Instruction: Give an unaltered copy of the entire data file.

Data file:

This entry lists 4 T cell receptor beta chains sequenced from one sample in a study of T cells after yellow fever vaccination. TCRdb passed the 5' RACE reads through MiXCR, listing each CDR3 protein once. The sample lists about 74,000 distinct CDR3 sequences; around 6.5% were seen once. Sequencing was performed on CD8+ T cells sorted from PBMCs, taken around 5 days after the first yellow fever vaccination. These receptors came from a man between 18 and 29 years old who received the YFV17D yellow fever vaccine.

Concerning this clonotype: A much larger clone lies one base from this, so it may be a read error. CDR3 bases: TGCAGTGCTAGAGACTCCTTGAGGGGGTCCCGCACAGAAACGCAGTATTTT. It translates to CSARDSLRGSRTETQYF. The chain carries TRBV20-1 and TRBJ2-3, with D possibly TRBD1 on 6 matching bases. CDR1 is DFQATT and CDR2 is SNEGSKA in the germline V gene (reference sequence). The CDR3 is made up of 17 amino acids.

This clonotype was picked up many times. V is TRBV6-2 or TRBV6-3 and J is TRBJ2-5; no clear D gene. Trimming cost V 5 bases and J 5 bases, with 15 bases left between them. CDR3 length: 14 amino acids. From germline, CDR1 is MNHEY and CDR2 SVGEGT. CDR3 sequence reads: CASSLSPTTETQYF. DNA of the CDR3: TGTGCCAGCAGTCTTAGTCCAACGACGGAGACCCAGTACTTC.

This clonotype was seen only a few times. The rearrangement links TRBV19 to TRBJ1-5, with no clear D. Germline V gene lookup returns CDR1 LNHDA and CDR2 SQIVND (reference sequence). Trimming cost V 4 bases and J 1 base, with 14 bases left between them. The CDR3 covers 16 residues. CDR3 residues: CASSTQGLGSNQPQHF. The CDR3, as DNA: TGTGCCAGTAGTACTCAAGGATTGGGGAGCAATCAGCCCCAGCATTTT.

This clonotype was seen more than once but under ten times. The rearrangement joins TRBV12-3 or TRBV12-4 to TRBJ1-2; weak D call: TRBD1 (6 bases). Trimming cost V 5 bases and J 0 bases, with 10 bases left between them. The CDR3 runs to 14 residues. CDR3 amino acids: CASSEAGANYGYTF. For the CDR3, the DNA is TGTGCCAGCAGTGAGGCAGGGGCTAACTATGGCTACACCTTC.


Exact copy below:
This entry lists 4 T cell receptor beta chains sequenced from one sample in a study of T cells after yellow fever vaccination. TCRdb passed the 5' RACE reads through MiXCR, listing each CDR3 protein once. The sample lists about 74,000 distinct CDR3 sequences; around 6.5% were seen once. Sequencing was performed on CD8+ T cells sorted from PBMCs, taken around 5 days after the first yellow fever vaccination. These receptors came from a man between 18 and 29 years old who received the YFV17D yellow fever vaccine.

Concerning this clonotype: A much larger clone lies one base from this, so it may be a read error. CDR3 bases: TGCAGTGCTAGAGACTCCTTGAGGGGGTCCCGCACAGAAACGCAGTATTTT. It translates to CSARDSLRGSRTETQYF. The chain carries TRBV20-1 and TRBJ2-3, with D possibly TRBD1 on 6 matching bases. CDR1 is DFQATT and CDR2 is SNEGSKA in the germline V gene (reference sequence). The CDR3 is made up of 17 amino acids.

This clonotype was picked up many times. V is TRBV6-2 or TRBV6-3 and J is TRBJ2-5; no clear D gene. Trimming cost V 5 bases and J 5 bases, with 15 bases left between them. CDR3 length: 14 amino acids. From germline, CDR1 is MNHEY and CDR2 SVGEGT. CDR3 sequence reads: CASSLSPTTETQYF. DNA of the CDR3: TGTGCCAGCAGTCTTAGTCCAACGACGGAGACCCAGTACTTC.

This clonotype was seen only a few times. The rearrangement links TRBV19 to TRBJ1-5, with no clear D. Germline V gene lookup returns CDR1 LNHDA and CDR2 SQIVND (reference sequence). Trimming cost V 4 bases and J 1 base, with 14 bases left between them. The CDR3 covers 16 residues. CDR3 residues: CASSTQGLGSNQPQHF. The CDR3, as DNA: TGTGCCAGTAGTACTCAAGGATTGGGGAGCAATCAGCCCCAGCATTTT.

This clonotype was seen more than once but under ten times. The rearrangement joins TRBV12-3 or TRBV12-4 to TRBJ1-2; weak D call: TRBD1 (6 bases). Trimming cost V 5 bases and J 0 bases, with 10 bases left between them. The CDR3 runs to 14 residues. CDR3 amino acids: CASSEAGANYGYTF. For the CDR3, the DNA is TGTGCCAGCAGTGAGGCAGGGGCTAACTATGGCTACACCTTC.